How to STOP Buying Yarn

By Rachel Choi – 9 Comments

Why would someone ever want to stop buying yarn? Perhaps you’re on a tight budget or you already have an entire closet or room full of yarn you haven’t used yet. While this post’s title might seem ridiculous to some, I know there are a bunch of yarnaholics out there that might need a little (okay, more like a lot) of help taming their buying impulses.

So how do you stop buying yarn? Here are a few tips below. Feel free to share your ideas in the comments and see what others are saying!

1. Make your current yarn more accessible and organized. If you’re stash is large, try organizing your yarn so that you can easily see what you have and reach what you need. Without the hassle of digging through multiple bins of yarn to find what you need, using up your stash is much easier to do.

2. Find projects that use your existing yarn stash. If you come across a pattern that you must crochet, try to match it up with a skein of yarn you already have that’s waiting to be used. If you don’t have a suitable yarn match, put the pattern at the end of your to-do list for now (see step 6).

3. Crochet Scrap Yarn Projects. Scarp yarn projects, as the name implies, uses scraps of yarn. We all have those random, leftover scraps so why not put them to use? Scrap yarn projects can be small items such as coasters, appliques, or even jewelry. It can even be a large blanket that uses small amounts of a lot of colors, such as the Kaleido Blanket.

4. Stop teasing yourself by visiting craft stores. Every time I walk into a craft store, even if it’s not to purchase yarn, I end up in the yarn aisles. I’m guessing it’s the same for you. So don’t even bother taking the trip to the store (or visiting a yarn website) if you’re on a yarn buying hiatus. When the itch to visit the craft store comes around, and it will come, open up your existing stash and admire that instead.

5. Trade yarn instead. You don’t need to buy yarn to get it. Maybe you have a friend (online friends count too) that has a perfect colored yarn for your project and you may have something she just loves. Do a switcheroo and the problem is solved.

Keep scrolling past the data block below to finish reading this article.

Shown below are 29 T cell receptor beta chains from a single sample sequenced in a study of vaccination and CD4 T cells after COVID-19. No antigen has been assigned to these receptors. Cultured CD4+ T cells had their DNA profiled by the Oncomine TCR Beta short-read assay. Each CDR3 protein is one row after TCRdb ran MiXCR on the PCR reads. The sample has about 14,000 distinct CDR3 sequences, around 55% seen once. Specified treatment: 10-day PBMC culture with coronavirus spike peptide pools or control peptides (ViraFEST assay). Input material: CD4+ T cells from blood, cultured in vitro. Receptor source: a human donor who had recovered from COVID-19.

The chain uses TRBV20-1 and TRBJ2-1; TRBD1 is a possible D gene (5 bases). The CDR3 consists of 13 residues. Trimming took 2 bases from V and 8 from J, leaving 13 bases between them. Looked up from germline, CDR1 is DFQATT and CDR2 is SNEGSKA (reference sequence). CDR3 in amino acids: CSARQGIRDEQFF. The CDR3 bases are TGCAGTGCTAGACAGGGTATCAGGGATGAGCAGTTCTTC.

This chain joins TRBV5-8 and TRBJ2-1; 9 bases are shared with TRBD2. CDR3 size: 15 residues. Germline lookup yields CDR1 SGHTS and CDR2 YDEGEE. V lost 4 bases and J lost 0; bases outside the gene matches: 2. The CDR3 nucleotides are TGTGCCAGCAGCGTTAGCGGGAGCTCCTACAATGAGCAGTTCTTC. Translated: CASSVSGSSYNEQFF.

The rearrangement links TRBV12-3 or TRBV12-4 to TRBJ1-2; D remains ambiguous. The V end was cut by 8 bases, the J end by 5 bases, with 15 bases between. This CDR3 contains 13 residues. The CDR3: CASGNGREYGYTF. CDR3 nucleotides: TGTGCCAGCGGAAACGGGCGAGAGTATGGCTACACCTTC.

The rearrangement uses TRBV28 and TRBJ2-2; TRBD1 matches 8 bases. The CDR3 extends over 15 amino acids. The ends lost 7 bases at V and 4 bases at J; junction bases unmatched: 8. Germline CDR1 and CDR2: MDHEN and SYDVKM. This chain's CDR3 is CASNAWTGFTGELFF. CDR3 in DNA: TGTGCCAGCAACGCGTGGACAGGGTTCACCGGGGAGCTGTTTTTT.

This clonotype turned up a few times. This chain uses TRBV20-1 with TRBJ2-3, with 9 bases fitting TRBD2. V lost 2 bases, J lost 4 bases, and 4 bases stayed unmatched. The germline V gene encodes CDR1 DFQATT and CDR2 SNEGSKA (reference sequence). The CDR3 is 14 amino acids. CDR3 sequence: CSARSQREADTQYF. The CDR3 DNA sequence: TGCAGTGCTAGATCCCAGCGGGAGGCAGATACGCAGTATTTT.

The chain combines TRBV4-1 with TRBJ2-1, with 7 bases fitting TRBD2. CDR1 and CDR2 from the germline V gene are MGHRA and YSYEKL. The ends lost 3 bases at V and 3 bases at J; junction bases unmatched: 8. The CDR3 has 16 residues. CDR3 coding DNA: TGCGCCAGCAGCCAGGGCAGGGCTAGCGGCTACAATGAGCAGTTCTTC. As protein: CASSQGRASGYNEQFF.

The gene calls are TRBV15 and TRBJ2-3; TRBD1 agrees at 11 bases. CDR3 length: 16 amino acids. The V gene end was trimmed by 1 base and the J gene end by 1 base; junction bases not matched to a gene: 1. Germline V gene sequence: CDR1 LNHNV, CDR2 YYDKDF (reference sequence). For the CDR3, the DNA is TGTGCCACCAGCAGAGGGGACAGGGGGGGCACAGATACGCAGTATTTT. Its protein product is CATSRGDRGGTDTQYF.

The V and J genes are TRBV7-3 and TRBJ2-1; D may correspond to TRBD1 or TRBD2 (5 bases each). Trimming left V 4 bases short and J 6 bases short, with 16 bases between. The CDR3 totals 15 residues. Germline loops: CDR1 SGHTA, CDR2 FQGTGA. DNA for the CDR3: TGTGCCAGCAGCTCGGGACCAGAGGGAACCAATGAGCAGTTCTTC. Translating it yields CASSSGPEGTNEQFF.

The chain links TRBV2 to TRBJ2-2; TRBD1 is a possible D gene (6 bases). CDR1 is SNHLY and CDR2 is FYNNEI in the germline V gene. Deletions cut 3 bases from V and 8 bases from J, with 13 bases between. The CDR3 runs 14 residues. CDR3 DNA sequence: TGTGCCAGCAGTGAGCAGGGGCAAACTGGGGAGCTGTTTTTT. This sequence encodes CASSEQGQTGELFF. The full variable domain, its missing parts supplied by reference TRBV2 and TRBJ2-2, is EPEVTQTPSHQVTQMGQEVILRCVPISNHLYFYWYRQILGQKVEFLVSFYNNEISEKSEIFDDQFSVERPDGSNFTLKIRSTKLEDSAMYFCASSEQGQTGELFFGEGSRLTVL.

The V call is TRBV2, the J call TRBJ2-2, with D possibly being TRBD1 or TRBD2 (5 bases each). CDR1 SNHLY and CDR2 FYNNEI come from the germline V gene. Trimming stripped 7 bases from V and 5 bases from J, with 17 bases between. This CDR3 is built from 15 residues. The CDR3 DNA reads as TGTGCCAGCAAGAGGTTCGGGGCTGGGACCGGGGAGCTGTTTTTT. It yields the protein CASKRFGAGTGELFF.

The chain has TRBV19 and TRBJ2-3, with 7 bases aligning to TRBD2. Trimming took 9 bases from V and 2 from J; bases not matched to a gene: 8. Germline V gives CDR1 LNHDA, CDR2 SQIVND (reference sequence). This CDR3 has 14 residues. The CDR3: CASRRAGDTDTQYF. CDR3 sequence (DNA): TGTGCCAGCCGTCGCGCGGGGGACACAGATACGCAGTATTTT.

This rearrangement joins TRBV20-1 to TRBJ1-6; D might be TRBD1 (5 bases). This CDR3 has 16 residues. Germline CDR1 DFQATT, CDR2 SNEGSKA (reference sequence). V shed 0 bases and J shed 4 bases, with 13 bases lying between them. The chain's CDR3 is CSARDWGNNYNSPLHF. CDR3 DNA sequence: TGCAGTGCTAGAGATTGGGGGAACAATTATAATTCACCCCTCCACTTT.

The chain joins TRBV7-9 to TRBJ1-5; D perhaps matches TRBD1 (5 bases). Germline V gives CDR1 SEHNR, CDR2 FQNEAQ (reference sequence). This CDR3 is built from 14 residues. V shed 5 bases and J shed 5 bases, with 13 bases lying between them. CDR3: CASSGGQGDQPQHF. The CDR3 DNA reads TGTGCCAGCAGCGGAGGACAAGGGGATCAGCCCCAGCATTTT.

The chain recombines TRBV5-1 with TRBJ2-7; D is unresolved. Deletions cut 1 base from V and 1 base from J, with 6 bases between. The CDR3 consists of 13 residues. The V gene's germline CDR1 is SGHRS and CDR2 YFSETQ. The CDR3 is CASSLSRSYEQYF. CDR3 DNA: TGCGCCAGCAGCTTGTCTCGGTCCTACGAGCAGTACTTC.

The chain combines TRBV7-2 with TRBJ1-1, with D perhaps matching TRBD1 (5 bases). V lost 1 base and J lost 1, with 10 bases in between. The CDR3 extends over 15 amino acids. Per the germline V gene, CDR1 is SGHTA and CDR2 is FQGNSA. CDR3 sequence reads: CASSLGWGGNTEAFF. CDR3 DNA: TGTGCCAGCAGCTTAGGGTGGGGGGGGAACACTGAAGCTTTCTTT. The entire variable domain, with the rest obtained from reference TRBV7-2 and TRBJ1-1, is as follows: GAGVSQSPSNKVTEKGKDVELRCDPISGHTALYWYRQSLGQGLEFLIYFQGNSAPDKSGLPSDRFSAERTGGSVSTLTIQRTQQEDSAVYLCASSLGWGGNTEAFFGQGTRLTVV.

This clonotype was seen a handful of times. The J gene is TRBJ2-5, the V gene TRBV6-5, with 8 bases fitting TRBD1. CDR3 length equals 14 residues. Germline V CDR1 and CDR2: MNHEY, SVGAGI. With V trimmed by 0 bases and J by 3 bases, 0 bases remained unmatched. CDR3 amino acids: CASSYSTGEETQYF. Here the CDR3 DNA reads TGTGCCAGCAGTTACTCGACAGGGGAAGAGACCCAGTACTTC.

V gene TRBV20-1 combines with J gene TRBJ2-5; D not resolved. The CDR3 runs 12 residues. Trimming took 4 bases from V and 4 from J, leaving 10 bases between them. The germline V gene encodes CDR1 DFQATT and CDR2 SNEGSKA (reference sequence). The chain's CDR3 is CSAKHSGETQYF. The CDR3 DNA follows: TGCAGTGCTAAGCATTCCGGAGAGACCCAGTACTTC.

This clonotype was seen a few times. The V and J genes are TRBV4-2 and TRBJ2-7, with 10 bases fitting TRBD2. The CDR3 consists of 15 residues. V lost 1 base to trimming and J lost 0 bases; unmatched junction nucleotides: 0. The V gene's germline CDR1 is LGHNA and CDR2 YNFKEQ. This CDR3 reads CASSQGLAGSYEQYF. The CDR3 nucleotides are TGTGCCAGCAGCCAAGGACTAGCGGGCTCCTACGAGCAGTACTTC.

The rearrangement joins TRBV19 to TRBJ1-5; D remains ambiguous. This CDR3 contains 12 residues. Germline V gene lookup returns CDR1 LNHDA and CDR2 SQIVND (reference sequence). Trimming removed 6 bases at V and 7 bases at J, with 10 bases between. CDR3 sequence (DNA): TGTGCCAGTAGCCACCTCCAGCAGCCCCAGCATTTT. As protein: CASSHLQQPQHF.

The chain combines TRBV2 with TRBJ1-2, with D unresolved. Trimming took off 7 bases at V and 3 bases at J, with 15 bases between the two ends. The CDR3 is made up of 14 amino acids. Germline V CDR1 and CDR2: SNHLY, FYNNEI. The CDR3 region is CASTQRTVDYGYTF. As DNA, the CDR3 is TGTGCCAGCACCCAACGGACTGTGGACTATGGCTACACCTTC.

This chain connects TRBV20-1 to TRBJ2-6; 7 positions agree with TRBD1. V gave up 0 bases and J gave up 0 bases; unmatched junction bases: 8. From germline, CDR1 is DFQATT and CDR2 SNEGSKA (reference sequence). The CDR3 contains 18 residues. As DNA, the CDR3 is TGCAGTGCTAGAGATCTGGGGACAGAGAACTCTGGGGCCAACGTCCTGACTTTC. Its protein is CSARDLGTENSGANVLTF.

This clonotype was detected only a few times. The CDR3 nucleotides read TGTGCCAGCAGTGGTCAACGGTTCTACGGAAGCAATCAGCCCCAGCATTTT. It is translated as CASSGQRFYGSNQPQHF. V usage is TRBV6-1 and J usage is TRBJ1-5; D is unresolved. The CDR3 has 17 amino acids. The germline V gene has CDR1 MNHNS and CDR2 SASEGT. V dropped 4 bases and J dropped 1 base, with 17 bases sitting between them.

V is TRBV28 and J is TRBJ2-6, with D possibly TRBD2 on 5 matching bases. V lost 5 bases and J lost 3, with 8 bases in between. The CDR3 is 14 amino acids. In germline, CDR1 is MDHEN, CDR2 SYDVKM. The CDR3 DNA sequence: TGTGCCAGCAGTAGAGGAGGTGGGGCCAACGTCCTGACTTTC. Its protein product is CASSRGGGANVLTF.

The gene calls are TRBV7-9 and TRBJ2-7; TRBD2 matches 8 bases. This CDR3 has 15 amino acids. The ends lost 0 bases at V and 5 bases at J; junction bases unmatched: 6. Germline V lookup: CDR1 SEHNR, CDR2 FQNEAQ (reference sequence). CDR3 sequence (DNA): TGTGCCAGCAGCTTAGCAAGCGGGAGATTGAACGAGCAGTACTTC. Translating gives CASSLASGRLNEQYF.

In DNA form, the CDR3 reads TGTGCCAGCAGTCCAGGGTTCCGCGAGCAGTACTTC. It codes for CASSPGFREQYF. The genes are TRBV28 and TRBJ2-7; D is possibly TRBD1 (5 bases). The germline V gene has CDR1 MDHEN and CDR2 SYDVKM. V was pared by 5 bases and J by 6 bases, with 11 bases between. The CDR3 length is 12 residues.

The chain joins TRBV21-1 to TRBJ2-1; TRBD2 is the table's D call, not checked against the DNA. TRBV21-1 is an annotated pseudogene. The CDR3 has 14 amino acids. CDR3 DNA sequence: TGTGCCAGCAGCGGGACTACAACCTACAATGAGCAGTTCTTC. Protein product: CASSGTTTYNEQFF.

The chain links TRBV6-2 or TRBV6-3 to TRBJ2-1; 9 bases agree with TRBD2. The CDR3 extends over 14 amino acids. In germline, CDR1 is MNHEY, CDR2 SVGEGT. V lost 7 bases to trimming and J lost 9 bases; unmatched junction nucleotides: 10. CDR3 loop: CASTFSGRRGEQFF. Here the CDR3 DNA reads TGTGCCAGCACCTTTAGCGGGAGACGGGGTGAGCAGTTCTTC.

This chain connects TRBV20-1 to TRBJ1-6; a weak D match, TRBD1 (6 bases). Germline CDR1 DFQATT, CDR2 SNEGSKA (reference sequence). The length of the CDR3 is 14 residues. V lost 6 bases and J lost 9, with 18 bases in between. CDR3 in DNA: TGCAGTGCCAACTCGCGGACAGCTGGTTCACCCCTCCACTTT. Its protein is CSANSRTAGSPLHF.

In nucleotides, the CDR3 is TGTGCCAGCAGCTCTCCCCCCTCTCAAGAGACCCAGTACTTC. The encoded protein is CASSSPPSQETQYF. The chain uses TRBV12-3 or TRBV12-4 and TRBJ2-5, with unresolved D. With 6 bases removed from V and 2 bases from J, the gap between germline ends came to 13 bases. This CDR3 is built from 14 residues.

6. Budget how much you can purchase each month. Okay, this isn’t actually stopping the buying, but it can help to limit the habit of purchasing too much. Set a goal and stick to it. Maybe even give yourself a reward for being under budget, such as an extra few hours of crochet time!

Do you have tips to thwart yarn buying? Are you a yarnaholic? Leave your comments below!

Similar Posts

9 Comments

  1. NYYgirl says:

    Great post!!!
    🙂

  2. Lil Conner says:

    Thanks…I needed this. I just “culled the hoard” and will donate a grocery bag full to the Senior crochet group I attend weekly. Mostly baby yarn and gifted Simply Soft. My hands like 4ply better.

  3. Kitten With A Whiplash says:

    A similar question came up several years ago on another site, and these were my suggestions:

    How to avoid new yarn:

    1. To avoid internet purchase: Change the settings on your computer and monitor until everything looks like creamed spinach with chunky beets and oily asphalt. Unless that’s your favorite color. Ewwww.

    2. To avoid non internet purchases: Go to the race track and bet all your yarn money on the worst looking horses. You’ll have to borrow a pair of blinders to get you past the yarn concession. Trust me, if they know you’re coming, they’ll build a yarn concession in the racetrack.

    3. To avoid all purchases: Lock yourself in a tower and wait for your hair to grow long enough to let you escape. If you bring your spinning wheel to spin your hair, this may never happen. But you’ll be so busy spinning new yarn, you’ll still have a problem.

    4. Why bother? Enjoy life!

  4. Erica says:

    Great suggestions, Rachel! My goal for this year is to not buy anymore yarn. The exception is if I get an order that requires new yarn (I have an Etsy shop). So far, I’ve only cheated once, for a skein of Shawl in a Ball by Lion Brand.

  5. Candace says:

    I’m “Cold Sheeping” this year. I put it in quotes because I didn’t follow all the organizational rules at the beginning (and I still get surprised at how much of my stash isn’t already logged on Ravelry), but I find it’s helped to keep me from making random yarn and fiber purchases outside my festival exception.

    That said, it probably would have helped me be more productive with my knitting and crocheting if I had actually logged all my stash. It’s just like tip #1.

  6. MIMI says:

    RACHEL.. THIS IS FANTASTIC!!!.I THOUGHT I HAD A MENTAL CONDITION..I BOUGHT YARN JUST BECAUSE THE COLOR WAS PRETTY…MY HUSBAND THOUGHT SOME ONE CAST A SPELL ON ME ..MY “CRAFT ROOM”..LOOKS LIKE A YARN STORE..I’M EMBARASSED WHEN VISITORS COME OVER…I CLOSE THE DOOR….I WILL TRY EVERY ONE OF THESE SUGGESTIONS

  7. Debbie O says:

    LOL 🙂 When I starting buying yarn, I needed to make 9 baby blankets. Well, when I finished that, I get emails from Michaels, AC Moore and Jo Anne’s. I’m hooked on those damn emails! I love getting a bargain. AC Moore has a wonderful selection of soft and colorful yarns. Even women in my knitting groups are trying to help me slow down. Good luck to all the other spenders.

  8. Diane says:

    “Hello. My name is Diane and I am a yarn-acholic.”
    Lol. Good tips. Except that I can’t avoid Craft Stores. I work at a Craft Store!
    I walk down the yarn isles and repeat – “must not buy yarn, must not my yarn”.

Leave a Reply